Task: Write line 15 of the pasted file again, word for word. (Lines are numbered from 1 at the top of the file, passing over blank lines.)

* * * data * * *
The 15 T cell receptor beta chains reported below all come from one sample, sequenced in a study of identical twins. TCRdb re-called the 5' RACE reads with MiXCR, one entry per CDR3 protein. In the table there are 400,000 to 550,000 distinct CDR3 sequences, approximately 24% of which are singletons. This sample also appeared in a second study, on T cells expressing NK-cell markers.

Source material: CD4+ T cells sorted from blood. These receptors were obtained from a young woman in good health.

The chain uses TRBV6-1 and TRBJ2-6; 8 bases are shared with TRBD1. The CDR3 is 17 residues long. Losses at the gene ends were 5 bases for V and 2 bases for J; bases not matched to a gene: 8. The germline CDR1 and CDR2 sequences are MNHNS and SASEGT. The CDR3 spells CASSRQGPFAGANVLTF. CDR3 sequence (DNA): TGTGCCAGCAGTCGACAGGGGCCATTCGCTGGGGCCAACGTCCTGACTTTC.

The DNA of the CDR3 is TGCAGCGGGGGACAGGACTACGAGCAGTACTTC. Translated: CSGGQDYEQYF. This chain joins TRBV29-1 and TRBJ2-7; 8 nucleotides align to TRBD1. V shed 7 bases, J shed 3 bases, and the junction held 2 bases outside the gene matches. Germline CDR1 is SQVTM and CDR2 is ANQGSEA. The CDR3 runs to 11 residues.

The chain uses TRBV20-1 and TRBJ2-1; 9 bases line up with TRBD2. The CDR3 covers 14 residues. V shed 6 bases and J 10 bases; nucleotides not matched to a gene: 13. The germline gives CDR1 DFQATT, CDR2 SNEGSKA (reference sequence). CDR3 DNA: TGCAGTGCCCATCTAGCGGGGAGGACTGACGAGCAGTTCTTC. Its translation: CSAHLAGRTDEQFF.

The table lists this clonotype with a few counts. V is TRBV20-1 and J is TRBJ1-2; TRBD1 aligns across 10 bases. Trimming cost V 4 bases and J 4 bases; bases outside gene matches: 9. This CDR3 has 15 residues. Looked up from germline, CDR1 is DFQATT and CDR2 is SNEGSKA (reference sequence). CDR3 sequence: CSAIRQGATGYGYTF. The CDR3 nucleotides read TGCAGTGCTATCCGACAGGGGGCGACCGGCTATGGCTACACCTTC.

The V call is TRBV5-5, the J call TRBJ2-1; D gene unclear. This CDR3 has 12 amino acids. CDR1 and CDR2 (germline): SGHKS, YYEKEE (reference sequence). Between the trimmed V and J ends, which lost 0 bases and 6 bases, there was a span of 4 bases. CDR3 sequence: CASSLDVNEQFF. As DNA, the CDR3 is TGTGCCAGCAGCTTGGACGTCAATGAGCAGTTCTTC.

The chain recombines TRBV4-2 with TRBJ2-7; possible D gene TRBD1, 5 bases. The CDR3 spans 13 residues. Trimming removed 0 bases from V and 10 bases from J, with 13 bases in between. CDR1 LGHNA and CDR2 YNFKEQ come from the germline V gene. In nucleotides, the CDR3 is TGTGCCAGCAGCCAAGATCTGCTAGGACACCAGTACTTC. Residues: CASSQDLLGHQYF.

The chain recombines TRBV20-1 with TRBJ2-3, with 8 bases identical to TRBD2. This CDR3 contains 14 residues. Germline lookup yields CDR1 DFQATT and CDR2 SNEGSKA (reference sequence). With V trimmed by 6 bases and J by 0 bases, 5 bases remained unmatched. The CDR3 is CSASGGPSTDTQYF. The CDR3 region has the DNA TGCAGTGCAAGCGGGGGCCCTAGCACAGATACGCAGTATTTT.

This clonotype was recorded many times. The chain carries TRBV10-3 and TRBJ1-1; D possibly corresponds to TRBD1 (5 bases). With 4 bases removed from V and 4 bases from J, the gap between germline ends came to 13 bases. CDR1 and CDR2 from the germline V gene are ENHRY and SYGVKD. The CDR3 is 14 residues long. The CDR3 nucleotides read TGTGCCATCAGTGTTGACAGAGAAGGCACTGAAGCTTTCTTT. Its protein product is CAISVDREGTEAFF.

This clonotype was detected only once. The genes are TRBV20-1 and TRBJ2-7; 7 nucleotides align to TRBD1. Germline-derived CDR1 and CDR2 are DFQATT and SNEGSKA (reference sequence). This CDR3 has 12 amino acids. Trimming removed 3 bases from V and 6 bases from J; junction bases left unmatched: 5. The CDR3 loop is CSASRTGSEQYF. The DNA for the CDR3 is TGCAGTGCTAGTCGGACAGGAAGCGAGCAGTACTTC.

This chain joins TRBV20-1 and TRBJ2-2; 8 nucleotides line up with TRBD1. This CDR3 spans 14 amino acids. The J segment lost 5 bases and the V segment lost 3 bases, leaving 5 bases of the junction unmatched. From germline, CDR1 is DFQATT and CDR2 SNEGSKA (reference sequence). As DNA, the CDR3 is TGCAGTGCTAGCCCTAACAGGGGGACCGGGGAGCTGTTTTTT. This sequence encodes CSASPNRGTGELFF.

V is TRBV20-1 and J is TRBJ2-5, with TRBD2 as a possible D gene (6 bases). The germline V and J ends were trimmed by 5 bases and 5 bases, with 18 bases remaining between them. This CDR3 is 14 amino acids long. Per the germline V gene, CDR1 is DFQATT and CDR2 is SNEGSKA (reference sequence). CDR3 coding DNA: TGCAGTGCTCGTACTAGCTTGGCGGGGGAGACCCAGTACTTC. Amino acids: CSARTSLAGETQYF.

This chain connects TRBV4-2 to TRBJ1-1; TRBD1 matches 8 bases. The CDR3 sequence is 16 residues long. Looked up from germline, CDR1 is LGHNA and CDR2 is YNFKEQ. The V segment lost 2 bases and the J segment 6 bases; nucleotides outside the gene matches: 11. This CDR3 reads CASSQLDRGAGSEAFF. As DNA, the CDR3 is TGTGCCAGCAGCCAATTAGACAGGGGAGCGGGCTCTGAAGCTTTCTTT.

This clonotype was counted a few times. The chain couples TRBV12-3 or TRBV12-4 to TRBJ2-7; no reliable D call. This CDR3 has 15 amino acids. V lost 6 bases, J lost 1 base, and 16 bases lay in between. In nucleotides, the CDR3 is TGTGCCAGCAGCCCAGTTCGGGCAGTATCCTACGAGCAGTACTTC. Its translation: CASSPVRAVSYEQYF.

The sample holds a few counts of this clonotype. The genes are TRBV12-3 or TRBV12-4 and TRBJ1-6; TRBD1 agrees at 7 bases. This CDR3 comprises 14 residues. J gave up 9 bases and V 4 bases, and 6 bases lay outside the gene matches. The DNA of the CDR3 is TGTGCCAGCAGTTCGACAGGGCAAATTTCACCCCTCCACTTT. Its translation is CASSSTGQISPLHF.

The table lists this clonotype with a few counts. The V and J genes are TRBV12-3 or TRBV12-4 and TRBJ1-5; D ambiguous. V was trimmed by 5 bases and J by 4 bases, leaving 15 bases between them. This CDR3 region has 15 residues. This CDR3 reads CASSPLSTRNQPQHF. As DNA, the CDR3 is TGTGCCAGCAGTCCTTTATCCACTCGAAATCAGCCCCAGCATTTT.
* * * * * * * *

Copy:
This clonotype was counted a few times. The chain couples TRBV12-3 or TRBV12-4 to TRBJ2-7; no reliable D call. This CDR3 has 15 amino acids. V lost 6 bases, J lost 1 base, and 16 bases lay in between. In nucleotides, the CDR3 is TGTGCCAGCAGCCCAGTTCGGGCAGTATCCTACGAGCAGTACTTC. Its translation: CASSPVRAVSYEQYF.